I am jumping on Elizabeth’s reading bandwagon, but looking at it from several angles. I understand that writers need to read, but I often see my reading time as procrastination of my writing time. I’ve also found some new authors I’d like to read, some have been on my list for a while because I found them charming at a writers’ conference, and some because they were repeatedly recommended. Re-reading Jennifer Crusie (several of her stories) and Loretta Chase have joined the list because aspects of their writing came up that I want to go back and review (reading like a writer). I’ve also added some nonfiction to my list.
Several authors that I haven’t read come up repeatedly in searches, what-you’d-like-based-on-recent, and recommendations – Farrah Rochon, Joanna Bourne, and Darynda Jones, among others. Many of these were mentioned for their unique voices. There are several authors I can think of with unique voices – you could pick up a couple of plain typed pages from one of their stories and know that you’re reading Susan Elizabeth Phillips, Julia Quinn, or Jayne Anne Krentz. I’m re-reading one right now by Krentz and one aspect of her voice is the dry humor and short declarative sentences used by her characters in their speech patterns. I wonder why the pages haven’t turned to dust. I recently read one by Julie Ann Long and one aspect of her voice is vocal emphasis in dialogue. There are a lot of words in dialogue that are italicized for emphasis. As I read, I tried to decide if there are too many of them. I suppose the fact that I noticed suggests there are too many, but I wasn’t tempted to throw the book at the wall, either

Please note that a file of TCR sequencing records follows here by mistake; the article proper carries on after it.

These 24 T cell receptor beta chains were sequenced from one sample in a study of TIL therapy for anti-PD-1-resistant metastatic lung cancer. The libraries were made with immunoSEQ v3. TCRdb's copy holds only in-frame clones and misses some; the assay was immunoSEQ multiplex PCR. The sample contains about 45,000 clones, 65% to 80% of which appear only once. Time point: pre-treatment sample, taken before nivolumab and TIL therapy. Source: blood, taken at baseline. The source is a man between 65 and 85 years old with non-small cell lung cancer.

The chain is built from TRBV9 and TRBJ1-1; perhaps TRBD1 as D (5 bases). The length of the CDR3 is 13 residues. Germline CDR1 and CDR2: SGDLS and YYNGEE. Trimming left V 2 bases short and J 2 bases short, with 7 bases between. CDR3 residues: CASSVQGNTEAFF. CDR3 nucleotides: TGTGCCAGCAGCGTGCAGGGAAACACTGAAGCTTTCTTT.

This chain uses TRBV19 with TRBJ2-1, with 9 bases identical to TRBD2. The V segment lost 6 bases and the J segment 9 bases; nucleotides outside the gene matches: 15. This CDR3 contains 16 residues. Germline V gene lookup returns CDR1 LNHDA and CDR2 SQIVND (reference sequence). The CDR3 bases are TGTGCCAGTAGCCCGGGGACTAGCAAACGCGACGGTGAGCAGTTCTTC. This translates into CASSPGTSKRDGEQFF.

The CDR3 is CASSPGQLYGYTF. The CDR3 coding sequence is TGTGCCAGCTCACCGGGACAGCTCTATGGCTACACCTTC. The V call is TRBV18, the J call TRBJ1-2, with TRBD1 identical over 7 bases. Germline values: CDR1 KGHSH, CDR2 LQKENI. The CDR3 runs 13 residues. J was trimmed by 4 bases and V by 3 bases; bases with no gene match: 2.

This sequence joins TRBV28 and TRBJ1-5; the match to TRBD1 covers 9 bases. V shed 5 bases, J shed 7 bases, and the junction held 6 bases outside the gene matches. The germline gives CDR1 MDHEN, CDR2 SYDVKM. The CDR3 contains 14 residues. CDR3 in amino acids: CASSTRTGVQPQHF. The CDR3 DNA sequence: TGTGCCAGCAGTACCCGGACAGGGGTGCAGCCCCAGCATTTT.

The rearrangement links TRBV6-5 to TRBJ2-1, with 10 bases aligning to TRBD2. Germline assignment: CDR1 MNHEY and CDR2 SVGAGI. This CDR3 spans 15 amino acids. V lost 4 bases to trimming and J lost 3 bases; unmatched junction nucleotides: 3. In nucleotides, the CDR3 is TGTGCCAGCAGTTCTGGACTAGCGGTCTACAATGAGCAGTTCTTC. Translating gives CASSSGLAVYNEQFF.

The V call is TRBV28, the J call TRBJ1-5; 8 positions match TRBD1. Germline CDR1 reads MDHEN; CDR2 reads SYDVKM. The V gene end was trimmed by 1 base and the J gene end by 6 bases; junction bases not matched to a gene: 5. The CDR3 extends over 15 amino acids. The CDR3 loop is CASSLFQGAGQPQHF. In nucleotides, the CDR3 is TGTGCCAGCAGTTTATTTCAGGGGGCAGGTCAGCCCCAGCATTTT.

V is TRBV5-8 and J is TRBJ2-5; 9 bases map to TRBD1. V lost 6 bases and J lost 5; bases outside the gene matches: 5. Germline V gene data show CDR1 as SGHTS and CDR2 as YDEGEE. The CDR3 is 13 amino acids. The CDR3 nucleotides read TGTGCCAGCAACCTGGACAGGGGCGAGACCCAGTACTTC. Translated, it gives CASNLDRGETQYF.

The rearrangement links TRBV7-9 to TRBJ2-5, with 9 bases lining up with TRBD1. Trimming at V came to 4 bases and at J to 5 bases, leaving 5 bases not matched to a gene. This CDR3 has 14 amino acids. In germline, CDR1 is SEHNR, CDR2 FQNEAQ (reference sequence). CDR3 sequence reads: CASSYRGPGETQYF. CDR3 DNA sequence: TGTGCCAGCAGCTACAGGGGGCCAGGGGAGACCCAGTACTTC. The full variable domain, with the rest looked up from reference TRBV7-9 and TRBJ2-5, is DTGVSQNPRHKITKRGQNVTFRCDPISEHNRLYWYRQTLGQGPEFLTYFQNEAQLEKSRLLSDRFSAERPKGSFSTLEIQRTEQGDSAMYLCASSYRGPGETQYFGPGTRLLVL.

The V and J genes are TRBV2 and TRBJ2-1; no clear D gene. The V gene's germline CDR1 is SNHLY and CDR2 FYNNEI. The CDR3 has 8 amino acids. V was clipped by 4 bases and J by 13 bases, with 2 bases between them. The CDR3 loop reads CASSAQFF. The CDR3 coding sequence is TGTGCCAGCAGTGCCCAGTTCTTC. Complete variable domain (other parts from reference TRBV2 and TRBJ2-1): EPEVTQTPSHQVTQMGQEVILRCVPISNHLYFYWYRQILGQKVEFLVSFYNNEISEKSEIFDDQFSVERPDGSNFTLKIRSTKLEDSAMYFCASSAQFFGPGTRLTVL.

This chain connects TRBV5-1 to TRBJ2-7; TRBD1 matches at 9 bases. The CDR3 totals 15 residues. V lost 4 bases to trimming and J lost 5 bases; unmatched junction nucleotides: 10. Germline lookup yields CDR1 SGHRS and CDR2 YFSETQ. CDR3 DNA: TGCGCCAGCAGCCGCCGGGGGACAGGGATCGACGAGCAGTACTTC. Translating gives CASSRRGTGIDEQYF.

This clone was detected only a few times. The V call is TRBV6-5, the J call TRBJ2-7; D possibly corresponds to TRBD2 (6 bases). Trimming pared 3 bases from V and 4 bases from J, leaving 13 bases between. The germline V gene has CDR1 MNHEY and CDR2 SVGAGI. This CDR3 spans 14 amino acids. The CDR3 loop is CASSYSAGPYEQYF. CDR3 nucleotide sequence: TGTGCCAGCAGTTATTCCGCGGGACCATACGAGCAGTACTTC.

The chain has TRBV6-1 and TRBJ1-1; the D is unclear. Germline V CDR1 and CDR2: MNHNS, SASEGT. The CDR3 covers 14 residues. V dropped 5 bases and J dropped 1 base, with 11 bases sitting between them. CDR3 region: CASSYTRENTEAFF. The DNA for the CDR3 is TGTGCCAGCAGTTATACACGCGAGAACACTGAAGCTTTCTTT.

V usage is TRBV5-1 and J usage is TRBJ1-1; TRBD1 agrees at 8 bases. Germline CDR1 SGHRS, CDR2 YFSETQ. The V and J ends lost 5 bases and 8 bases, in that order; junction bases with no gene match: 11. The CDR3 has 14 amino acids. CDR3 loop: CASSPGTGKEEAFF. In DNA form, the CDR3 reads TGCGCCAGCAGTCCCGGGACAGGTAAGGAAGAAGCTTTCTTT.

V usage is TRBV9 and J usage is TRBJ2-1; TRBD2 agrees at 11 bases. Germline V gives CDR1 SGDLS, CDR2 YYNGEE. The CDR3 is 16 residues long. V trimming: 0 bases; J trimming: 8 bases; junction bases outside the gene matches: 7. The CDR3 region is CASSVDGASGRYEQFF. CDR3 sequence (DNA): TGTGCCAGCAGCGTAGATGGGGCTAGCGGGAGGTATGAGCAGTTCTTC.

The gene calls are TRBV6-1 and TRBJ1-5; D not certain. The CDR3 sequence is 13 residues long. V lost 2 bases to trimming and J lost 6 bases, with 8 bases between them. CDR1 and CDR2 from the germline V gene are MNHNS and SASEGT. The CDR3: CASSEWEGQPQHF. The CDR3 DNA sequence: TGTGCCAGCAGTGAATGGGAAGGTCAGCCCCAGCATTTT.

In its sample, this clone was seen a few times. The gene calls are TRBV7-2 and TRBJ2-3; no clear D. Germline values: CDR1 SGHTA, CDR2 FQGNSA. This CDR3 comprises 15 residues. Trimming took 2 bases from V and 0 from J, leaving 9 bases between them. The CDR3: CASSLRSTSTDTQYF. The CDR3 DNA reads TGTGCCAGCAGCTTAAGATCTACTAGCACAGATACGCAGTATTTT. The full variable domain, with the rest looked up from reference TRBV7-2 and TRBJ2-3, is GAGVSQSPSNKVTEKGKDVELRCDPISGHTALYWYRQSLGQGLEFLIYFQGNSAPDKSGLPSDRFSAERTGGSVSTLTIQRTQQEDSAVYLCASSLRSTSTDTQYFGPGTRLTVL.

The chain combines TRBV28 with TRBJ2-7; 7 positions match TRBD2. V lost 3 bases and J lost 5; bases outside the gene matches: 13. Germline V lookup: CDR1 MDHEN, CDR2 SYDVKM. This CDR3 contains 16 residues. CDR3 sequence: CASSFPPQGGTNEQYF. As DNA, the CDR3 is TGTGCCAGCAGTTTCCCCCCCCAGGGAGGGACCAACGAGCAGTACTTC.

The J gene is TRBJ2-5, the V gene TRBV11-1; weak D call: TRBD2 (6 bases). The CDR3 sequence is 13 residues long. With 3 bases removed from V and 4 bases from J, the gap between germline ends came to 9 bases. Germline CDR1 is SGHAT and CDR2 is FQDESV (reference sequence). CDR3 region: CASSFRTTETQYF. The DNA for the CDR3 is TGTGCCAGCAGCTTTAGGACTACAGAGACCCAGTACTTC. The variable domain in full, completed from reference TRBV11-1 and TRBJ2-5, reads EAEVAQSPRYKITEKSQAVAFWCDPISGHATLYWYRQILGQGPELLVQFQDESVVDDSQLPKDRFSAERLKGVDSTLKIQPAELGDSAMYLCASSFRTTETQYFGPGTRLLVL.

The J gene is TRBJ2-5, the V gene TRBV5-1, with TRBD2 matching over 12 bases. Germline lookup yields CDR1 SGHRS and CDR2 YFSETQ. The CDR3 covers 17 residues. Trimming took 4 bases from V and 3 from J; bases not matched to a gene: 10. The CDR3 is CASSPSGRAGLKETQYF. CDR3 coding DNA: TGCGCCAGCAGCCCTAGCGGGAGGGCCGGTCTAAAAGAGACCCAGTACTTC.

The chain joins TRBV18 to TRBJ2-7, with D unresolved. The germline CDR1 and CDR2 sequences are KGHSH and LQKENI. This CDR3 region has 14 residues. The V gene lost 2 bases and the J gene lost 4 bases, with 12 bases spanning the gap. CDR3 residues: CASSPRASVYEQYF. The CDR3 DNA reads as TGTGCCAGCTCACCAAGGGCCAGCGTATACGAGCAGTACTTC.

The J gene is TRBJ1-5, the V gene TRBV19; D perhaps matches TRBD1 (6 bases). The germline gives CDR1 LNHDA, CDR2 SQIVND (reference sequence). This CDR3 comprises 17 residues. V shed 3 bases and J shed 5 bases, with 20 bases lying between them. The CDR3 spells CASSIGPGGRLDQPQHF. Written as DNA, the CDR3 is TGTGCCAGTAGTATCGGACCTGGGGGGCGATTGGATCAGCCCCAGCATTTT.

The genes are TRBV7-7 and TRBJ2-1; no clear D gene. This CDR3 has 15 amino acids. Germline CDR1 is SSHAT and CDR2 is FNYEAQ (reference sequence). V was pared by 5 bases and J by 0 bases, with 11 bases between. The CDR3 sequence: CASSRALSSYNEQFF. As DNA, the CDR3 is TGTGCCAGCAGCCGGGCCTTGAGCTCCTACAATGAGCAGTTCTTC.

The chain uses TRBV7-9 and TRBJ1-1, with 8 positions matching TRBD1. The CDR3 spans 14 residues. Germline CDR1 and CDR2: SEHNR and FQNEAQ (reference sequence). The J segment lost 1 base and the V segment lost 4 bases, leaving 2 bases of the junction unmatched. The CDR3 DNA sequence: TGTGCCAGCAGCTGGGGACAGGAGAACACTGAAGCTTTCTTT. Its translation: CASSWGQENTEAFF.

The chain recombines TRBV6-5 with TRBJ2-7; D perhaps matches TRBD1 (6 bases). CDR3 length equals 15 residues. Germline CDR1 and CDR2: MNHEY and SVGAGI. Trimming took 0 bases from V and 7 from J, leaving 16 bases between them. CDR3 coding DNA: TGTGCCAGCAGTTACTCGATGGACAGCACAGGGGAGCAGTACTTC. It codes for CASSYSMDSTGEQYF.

There is some old nonfiction that I want to finally read or re-read. My favorite Romance Sociology ladies, Jennifer Lois and Joanna Gregson, had an article in Gender & Society – “Sneers and Leers: Romance Writers and Gendered Sexual Stigma.” Sarah Frantz and Eric Sellinger edited “New Approaches to Popular Romance Fiction; Critical Essays” (McFarland, 2012). Catherine Roach had “Happily Ever After: The Romance Story in Popular Culture” published in late 2015 (Indiana University Press).
Have we added sufficiently to your procrastination To Be Read pile? Anything more to add?